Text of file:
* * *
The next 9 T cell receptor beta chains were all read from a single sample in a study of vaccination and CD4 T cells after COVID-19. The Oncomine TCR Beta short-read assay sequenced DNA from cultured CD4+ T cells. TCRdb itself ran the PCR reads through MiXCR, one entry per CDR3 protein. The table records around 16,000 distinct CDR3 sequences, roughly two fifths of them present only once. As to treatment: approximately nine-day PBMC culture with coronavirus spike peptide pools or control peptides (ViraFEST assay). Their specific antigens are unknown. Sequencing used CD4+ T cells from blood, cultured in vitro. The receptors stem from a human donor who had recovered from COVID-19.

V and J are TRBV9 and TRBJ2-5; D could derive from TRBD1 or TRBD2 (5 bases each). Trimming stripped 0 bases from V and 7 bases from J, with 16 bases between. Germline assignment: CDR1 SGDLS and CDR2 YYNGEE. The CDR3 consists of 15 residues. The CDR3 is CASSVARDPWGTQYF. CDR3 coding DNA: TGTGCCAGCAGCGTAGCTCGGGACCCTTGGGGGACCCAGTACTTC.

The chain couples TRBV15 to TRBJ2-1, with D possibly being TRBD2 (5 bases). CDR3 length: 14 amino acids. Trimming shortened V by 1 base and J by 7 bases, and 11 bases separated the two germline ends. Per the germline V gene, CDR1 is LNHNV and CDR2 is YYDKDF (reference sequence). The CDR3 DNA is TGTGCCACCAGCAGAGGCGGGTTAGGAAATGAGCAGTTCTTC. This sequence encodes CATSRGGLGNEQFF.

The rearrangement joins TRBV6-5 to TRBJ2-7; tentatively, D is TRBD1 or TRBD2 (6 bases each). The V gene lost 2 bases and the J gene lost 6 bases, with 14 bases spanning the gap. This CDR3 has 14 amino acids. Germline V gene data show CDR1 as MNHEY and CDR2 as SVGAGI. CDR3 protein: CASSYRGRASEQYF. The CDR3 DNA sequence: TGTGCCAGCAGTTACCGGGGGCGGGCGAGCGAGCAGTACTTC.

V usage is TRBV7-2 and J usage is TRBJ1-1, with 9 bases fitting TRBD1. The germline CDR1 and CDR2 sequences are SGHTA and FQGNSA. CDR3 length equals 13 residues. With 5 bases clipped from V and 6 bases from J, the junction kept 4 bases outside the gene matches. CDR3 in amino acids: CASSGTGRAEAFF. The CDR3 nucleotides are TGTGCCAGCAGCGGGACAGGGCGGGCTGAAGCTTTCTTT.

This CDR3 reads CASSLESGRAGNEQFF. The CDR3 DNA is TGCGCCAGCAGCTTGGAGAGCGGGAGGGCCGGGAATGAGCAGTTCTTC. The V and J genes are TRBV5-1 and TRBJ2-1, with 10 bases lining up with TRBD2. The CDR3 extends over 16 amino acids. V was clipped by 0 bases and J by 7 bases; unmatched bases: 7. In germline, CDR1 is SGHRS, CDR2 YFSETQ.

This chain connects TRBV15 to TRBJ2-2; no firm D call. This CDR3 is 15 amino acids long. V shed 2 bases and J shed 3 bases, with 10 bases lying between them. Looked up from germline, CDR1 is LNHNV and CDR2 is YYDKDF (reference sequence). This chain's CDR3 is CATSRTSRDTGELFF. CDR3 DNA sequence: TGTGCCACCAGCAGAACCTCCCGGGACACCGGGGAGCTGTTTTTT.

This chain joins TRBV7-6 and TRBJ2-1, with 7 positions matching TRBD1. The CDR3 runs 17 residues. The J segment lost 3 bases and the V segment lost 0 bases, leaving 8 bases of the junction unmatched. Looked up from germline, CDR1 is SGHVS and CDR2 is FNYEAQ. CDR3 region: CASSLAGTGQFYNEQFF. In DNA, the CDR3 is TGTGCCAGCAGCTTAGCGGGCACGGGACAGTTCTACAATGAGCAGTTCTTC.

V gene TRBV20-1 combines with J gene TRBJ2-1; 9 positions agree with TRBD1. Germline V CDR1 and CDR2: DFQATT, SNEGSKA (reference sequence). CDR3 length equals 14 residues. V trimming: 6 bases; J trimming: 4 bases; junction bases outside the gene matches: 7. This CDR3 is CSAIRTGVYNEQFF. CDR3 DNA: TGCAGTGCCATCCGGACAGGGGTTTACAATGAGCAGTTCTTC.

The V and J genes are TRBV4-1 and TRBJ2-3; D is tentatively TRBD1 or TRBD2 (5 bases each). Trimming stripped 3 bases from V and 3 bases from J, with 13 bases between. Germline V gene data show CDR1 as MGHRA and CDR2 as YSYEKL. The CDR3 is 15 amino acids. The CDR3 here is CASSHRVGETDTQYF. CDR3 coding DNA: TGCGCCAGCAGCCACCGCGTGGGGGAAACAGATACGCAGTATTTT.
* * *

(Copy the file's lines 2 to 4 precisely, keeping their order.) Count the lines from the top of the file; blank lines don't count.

V and J are TRBV9 and TRBJ2-5; D could derive from TRBD1 or TRBD2 (5 bases each). Trimming stripped 0 bases from V and 7 bases from J, with 16 bases between. Germline assignment: CDR1 SGDLS and CDR2 YYNGEE. The CDR3 consists of 15 residues. The CDR3 is CASSVARDPWGTQYF. CDR3 coding DNA: TGTGCCAGCAGCGTAGCTCGGGACCCTTGGGGGACCCAGTACTTC.

The chain couples TRBV15 to TRBJ2-1, with D possibly being TRBD2 (5 bases). CDR3 length: 14 amino acids. Trimming shortened V by 1 base and J by 7 bases, and 11 bases separated the two germline ends. Per the germline V gene, CDR1 is LNHNV and CDR2 is YYDKDF (reference sequence). The CDR3 DNA is TGTGCCACCAGCAGAGGCGGGTTAGGAAATGAGCAGTTCTTC. This sequence encodes CATSRGGLGNEQFF.

The rearrangement joins TRBV6-5 to TRBJ2-7; tentatively, D is TRBD1 or TRBD2 (6 bases each). The V gene lost 2 bases and the J gene lost 6 bases, with 14 bases spanning the gap. This CDR3 has 14 amino acids. Germline V gene data show CDR1 as MNHEY and CDR2 as SVGAGI. CDR3 protein: CASSYRGRASEQYF. The CDR3 DNA sequence: TGTGCCAGCAGTTACCGGGGGCGGGCGAGCGAGCAGTACTTC.